China has told the U.K. Parliament told “rein in” its lawmakers after its new ambassador was barred from attending events on parliamentary grounds over Beijing’s sanctions against British citizens and elected officials.
In a response to the ban, the Chinese Embassy in the U.K. called the decision “shortsighted, reckless and cowardly.” In a statement on its website, it said the sanctions on British citizens in March were “completely justified and reasonable.”
“It was a necessary response to these people who spread slanderous rumors and disinformation about China’s Xinjiang and to the unilateral sanctions on relevant personnel and institutions in China by the U.K. side on the pretext of Xinjiang-related issues,” it added.
Chinese envoy Zheng Zeguang, who was appointed to the post in June, was due to attend a summer reception hosted by the All-Party Parliamentary China Group (AAPG) on Wednesday evening.
The event at the House of Commons, on the Terrace Pavilion overlooking the River Thames, was cancelled after both lower and upper house speakers decided Zheng should not be allowed onto the parliamentary estate while sanctions remained on British MPs and others.
Britain has—along with Canada, the United States and European Union—coordinated sanctions against four senior officials and one entity in Xinjiang over what it described as “gross human rights violations” against Uyghur Muslims and other minorities in northwestern China.
Beijing has hit back with punitive measures of its own. Among 10 British citizens banned from entering China or doing business with Chinese companies were Conservative MPs Tom Tugendhat, Iain Duncan Smith, Neil O’Brien, Tim Loughton and Nusrat Ghani, as well as Labour‘s Helena Kennedy and crossbencher David Alton of the House of Lords.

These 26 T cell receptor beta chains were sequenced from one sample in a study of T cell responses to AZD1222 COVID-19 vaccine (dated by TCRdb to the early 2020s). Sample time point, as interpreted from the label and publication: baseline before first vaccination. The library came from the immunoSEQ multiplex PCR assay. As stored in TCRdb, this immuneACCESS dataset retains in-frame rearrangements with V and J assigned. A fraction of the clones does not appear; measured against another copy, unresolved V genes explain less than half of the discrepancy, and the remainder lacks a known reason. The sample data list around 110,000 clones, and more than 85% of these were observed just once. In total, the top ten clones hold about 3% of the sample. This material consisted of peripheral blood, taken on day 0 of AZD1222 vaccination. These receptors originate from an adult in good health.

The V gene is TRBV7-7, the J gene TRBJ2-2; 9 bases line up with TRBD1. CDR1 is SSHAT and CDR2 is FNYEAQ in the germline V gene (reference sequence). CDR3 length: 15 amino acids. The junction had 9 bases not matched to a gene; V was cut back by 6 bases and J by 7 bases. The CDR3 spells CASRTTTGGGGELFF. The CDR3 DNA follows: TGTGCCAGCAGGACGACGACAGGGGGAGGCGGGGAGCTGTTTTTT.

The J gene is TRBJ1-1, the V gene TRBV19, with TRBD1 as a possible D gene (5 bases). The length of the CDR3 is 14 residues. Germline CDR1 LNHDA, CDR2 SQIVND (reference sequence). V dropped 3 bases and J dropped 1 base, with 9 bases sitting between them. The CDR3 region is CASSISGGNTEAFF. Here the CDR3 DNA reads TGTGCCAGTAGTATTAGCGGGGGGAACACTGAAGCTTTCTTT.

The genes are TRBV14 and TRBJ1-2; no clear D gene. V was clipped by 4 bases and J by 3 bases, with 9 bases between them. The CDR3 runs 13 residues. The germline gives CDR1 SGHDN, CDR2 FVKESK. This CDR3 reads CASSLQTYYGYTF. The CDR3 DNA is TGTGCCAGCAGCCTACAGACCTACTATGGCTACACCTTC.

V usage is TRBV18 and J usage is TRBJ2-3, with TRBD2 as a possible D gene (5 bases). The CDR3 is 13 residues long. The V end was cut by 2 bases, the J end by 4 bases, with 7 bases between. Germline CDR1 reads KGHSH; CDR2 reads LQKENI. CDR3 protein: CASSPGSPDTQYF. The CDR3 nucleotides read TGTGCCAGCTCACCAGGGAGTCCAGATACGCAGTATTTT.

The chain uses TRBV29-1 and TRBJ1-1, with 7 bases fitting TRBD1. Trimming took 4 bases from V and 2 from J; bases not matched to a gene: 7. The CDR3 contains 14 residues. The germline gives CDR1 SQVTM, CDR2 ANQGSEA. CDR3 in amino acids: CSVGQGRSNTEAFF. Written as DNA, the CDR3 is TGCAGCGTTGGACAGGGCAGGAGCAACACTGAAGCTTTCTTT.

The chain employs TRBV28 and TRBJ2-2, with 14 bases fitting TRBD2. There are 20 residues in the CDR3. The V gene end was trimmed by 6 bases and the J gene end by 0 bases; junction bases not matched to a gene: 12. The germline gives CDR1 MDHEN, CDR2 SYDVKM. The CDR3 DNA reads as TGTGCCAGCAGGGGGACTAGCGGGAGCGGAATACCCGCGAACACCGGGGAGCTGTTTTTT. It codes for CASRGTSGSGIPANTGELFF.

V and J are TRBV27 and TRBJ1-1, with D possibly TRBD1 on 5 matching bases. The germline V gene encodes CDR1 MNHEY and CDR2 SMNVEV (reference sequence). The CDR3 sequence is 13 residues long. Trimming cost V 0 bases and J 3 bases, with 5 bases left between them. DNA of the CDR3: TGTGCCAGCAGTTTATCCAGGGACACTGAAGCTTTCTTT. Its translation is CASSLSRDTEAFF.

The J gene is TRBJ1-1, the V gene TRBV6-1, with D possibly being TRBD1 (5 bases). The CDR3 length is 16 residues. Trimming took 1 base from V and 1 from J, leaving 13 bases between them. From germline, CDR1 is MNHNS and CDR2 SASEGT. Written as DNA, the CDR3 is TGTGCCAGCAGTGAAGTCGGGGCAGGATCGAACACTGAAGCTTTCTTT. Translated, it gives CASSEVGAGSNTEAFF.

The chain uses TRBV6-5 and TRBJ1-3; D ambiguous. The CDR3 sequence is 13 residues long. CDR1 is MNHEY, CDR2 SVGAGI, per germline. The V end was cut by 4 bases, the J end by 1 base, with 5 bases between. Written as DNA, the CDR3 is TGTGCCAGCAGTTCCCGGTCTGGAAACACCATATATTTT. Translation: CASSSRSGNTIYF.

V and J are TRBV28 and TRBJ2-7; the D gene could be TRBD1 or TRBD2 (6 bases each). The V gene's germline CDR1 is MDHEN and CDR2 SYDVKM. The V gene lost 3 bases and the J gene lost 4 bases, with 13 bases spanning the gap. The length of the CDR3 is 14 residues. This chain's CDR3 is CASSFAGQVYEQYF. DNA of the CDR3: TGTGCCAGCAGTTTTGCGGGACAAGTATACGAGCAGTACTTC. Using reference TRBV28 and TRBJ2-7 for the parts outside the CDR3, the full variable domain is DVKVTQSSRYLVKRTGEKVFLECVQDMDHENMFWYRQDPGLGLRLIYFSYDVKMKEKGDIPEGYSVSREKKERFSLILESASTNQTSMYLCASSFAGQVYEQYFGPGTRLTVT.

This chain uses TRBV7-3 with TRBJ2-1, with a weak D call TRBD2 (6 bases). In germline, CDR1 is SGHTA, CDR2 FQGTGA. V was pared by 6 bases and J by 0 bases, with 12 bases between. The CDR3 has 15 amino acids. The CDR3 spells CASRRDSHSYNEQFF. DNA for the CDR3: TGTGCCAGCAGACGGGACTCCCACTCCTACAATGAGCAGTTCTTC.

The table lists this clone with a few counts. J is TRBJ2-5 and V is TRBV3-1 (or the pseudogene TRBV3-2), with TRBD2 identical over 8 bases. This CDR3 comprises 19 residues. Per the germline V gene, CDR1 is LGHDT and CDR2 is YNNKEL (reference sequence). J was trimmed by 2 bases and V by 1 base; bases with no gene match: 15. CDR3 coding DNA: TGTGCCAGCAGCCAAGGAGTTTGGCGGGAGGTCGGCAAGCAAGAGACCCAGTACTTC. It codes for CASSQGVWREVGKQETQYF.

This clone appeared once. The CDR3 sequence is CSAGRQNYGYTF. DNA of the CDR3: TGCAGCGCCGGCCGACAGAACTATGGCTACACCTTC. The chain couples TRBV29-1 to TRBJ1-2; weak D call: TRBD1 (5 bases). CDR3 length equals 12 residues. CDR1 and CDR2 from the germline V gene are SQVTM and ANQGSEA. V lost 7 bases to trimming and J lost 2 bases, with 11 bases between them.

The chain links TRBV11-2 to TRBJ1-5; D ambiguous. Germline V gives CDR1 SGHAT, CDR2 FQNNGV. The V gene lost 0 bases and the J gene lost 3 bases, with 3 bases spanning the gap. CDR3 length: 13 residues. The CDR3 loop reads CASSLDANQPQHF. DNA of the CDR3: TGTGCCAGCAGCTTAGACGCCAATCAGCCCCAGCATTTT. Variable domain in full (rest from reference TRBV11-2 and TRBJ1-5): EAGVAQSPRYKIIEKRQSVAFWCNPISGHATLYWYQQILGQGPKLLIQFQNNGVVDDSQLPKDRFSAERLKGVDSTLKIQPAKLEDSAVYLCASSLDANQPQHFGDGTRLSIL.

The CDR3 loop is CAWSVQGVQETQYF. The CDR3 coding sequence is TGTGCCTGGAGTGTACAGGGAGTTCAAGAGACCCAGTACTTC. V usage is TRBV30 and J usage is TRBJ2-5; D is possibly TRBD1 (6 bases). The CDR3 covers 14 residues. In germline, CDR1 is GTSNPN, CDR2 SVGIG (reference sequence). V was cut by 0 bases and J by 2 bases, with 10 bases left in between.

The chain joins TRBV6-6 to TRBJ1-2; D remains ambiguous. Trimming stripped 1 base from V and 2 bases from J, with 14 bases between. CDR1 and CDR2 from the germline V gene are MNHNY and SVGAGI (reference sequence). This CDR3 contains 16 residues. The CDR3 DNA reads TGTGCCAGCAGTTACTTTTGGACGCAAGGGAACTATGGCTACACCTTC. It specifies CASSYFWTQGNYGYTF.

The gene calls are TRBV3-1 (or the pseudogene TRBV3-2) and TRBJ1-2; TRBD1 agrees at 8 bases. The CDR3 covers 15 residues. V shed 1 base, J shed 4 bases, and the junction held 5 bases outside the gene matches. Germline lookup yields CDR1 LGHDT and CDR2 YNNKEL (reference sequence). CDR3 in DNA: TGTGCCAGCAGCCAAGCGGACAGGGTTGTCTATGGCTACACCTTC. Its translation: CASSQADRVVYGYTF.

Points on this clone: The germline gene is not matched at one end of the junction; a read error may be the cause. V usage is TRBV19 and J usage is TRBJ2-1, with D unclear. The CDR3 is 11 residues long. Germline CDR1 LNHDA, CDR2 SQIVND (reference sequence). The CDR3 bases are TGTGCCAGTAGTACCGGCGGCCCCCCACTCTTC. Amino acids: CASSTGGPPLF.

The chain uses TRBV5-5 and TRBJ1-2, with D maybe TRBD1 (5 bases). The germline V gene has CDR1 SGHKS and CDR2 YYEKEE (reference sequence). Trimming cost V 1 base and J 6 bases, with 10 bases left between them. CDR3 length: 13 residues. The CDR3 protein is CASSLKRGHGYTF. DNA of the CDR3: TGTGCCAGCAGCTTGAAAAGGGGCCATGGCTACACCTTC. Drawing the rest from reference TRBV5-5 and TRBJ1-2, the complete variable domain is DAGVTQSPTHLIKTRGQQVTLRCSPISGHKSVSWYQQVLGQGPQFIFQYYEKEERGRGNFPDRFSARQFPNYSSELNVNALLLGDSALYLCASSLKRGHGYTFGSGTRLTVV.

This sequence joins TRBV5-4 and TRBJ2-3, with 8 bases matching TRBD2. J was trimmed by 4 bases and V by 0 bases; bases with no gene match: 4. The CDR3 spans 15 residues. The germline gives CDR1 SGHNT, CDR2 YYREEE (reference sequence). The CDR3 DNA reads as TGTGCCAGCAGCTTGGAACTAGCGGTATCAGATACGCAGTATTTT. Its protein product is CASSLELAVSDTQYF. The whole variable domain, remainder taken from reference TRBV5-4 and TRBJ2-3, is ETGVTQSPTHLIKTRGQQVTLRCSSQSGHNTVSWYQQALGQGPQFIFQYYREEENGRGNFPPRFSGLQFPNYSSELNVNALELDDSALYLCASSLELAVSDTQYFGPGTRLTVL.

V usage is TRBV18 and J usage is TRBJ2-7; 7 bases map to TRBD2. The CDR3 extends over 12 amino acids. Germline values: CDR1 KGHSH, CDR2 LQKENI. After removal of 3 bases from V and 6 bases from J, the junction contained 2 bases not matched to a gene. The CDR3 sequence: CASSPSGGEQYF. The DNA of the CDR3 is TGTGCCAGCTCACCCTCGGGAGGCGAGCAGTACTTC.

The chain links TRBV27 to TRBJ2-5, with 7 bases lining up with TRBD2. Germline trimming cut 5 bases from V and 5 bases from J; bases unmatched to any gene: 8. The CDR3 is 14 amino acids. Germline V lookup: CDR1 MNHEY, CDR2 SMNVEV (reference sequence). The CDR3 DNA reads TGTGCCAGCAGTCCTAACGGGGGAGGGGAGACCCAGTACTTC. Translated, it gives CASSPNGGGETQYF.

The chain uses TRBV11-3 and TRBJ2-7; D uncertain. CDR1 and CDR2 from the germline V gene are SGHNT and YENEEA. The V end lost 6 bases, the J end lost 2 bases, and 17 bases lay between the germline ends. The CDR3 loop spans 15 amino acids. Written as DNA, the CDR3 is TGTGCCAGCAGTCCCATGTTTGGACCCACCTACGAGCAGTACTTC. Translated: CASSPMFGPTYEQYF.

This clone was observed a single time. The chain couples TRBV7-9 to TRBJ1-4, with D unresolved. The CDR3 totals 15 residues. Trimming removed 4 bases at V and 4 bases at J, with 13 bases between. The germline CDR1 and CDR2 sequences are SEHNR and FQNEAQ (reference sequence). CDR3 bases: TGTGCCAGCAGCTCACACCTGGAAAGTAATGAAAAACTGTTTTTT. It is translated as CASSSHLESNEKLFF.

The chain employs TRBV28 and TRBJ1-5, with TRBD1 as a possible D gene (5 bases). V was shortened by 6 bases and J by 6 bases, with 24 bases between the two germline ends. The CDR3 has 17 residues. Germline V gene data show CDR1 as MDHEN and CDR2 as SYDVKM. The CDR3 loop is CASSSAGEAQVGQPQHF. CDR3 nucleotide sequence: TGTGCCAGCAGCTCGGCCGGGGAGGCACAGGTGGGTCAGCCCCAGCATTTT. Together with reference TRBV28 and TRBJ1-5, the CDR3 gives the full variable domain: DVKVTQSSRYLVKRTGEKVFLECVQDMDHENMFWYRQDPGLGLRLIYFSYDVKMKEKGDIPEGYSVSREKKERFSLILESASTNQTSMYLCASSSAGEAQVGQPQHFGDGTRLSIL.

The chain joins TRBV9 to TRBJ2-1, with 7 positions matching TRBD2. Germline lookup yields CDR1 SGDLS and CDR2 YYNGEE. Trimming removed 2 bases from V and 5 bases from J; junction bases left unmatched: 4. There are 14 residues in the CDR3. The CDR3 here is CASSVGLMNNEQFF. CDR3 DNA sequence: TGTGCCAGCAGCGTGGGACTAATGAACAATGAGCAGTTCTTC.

In respective letters to Commons Speaker Lindsay Hoyle and Lord Speaker John McFall last week, the parliamentarians asked for Zheng’s attendance to be reviewed and reconsidered.
Hoyle told The Daily Telegraph on Tuesday that it was not appropriate “for the ambassador for China to meet on the Commons estate and in our place of work when his country has imposed sanctions against some of our members.”
“If those sanctions were lifted, then of course this would not be an issue. I am not saying the meeting cannot go ahead. I am just saying it cannot take place here while those sanctions remain in place,” he added.
A separate statement by McFall’s spokesperson, carried by Reuters, said: “The Speakers of both houses are in agreement that this particular APPG China meeting should take place elsewhere considering the current sanctions against members, including two members of the Lords.”
On Wednesday, China’s Foreign Ministry spokesperson Zhao Lijian repeated the embassy’s assertion. “China demands that the British Parliament immediately revoke its wrong decision and sincerely rein in the words and deeds of some of its members,” Zhao said.
A spokesperson for the U.K.’s Foreign Office told the BBC: “Parliament is independent of government. It is for the Speaker to decide who is allowed on the parliamentary estate.”
Tugendhat, who chairs the parliamentary Foreign Affairs Select Committee, told Hong Kong’s South China Morning Post: “Parliament welcomes all those who come as friends. Sadly the Chinese ambassador represents a regime that has tried to silence our democracy and bully those freely elected by the British people.”
“The speaker defends the liberties of all members of parliament to speak freely and that means making clear that some are not welcome here,” he added.
The post China Calls U.K. Decision to Ban Ambassador ‘Shortsighted, Reckless and Cowardly’ appeared first on Newsweek.